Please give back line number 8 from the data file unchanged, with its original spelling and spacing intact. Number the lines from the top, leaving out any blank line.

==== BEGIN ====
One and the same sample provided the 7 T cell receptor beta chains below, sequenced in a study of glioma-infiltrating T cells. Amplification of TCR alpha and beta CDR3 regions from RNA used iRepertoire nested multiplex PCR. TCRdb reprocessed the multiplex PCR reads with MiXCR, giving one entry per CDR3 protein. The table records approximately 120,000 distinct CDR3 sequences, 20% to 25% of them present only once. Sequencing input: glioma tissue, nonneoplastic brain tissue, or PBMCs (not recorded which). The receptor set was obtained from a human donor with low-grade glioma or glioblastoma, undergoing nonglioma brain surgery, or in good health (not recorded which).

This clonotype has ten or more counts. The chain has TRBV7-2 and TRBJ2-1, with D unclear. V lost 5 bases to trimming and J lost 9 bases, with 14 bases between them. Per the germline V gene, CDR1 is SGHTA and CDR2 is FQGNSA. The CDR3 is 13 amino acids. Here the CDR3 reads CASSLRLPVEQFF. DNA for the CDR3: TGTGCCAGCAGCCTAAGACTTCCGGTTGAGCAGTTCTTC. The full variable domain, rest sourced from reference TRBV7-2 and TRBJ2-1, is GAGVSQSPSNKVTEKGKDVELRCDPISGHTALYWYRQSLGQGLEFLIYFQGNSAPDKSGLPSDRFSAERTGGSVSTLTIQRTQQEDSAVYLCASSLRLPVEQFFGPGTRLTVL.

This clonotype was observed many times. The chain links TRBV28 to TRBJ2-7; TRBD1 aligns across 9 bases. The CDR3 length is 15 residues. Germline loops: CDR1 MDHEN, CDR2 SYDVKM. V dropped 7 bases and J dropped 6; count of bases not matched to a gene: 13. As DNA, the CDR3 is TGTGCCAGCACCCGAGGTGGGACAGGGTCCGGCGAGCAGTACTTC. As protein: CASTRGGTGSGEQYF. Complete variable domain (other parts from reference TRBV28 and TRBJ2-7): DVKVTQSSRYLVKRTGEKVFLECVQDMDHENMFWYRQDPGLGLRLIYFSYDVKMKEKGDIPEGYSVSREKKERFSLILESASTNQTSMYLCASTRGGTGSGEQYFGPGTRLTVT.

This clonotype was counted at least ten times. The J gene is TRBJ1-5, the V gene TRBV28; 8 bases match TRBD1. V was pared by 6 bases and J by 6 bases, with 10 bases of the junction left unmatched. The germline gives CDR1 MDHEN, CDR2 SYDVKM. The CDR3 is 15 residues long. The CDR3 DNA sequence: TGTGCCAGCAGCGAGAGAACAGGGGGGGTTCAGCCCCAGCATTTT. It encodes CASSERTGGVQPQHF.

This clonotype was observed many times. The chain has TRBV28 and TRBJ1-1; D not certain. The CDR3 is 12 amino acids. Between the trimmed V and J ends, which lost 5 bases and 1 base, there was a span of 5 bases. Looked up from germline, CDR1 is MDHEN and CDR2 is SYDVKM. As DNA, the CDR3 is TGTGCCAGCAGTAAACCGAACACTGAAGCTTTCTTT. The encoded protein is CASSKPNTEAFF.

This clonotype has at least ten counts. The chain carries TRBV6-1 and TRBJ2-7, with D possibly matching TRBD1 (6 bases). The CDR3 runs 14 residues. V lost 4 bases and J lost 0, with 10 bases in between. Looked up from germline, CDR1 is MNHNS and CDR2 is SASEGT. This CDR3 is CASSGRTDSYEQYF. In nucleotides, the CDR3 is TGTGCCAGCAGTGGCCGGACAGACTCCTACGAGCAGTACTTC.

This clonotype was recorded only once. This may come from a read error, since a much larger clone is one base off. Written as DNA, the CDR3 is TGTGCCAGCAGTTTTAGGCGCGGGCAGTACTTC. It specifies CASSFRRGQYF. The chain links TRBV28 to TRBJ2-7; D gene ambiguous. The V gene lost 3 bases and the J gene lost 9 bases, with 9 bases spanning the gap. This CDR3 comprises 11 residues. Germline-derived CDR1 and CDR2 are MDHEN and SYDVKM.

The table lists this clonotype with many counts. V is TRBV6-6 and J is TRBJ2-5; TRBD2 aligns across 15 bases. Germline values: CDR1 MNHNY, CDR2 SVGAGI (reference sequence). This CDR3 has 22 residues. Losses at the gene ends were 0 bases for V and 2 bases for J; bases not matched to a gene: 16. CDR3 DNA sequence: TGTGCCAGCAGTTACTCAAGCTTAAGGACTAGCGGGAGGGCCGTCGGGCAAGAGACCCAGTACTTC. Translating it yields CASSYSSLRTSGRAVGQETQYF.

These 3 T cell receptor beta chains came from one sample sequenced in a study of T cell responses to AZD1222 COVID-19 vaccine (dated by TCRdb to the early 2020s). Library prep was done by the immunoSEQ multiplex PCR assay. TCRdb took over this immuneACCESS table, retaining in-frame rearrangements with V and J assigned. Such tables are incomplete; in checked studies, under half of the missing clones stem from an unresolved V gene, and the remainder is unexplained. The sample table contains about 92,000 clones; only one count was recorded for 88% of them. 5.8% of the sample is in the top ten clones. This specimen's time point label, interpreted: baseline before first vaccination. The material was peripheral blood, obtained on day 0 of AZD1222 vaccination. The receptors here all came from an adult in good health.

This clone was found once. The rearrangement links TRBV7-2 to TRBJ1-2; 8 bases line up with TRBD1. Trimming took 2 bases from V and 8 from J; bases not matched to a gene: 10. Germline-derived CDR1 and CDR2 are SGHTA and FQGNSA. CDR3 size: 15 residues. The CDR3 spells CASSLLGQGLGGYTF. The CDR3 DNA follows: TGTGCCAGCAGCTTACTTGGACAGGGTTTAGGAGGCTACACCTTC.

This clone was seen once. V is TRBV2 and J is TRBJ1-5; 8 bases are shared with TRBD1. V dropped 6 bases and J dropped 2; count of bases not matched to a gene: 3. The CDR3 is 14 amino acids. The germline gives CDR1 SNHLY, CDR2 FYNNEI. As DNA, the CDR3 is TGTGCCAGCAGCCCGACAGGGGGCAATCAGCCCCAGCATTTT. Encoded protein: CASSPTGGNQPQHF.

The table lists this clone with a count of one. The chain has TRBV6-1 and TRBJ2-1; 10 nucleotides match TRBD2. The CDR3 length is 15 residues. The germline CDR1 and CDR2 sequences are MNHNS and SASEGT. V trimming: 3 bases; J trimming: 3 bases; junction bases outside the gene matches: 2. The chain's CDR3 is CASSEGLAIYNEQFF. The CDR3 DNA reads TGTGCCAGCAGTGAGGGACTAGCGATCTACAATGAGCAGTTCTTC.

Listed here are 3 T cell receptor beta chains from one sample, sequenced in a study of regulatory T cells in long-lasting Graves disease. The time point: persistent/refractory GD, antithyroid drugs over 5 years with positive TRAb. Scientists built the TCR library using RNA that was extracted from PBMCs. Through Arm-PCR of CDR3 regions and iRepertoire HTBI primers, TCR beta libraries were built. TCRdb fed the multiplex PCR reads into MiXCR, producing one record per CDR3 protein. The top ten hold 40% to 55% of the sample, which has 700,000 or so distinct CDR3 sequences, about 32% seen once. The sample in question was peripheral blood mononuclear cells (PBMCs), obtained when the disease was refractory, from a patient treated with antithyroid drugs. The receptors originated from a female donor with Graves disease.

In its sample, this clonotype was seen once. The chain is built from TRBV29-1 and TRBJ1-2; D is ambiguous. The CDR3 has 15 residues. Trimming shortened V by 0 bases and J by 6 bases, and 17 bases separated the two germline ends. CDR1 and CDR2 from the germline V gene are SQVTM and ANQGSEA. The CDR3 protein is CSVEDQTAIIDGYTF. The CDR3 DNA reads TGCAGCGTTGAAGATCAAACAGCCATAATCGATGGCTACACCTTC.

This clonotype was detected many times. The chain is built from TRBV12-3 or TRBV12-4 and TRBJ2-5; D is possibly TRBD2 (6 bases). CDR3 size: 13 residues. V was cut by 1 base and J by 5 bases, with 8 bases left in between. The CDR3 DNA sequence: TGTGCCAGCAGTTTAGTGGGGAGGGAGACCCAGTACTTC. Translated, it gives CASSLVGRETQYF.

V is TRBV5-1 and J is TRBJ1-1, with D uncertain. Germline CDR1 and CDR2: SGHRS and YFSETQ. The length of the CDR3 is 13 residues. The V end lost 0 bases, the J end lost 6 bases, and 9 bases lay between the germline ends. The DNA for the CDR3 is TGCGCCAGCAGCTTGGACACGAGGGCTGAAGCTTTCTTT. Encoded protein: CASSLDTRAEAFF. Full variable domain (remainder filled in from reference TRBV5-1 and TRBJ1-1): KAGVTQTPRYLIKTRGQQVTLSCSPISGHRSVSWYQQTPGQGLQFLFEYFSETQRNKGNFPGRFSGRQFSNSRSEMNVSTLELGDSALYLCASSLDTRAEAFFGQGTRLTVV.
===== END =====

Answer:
The table lists this clonotype with many counts. V is TRBV6-6 and J is TRBJ2-5; TRBD2 aligns across 15 bases. Germline values: CDR1 MNHNY, CDR2 SVGAGI (reference sequence). This CDR3 has 22 residues. Losses at the gene ends were 0 bases for V and 2 bases for J; bases not matched to a gene: 16. CDR3 DNA sequence: TGTGCCAGCAGTTACTCAAGCTTAAGGACTAGCGGGAGGGCCGTCGGGCAAGAGACCCAGTACTTC. Translating it yields CASSYSSLRTSGRAVGQETQYF.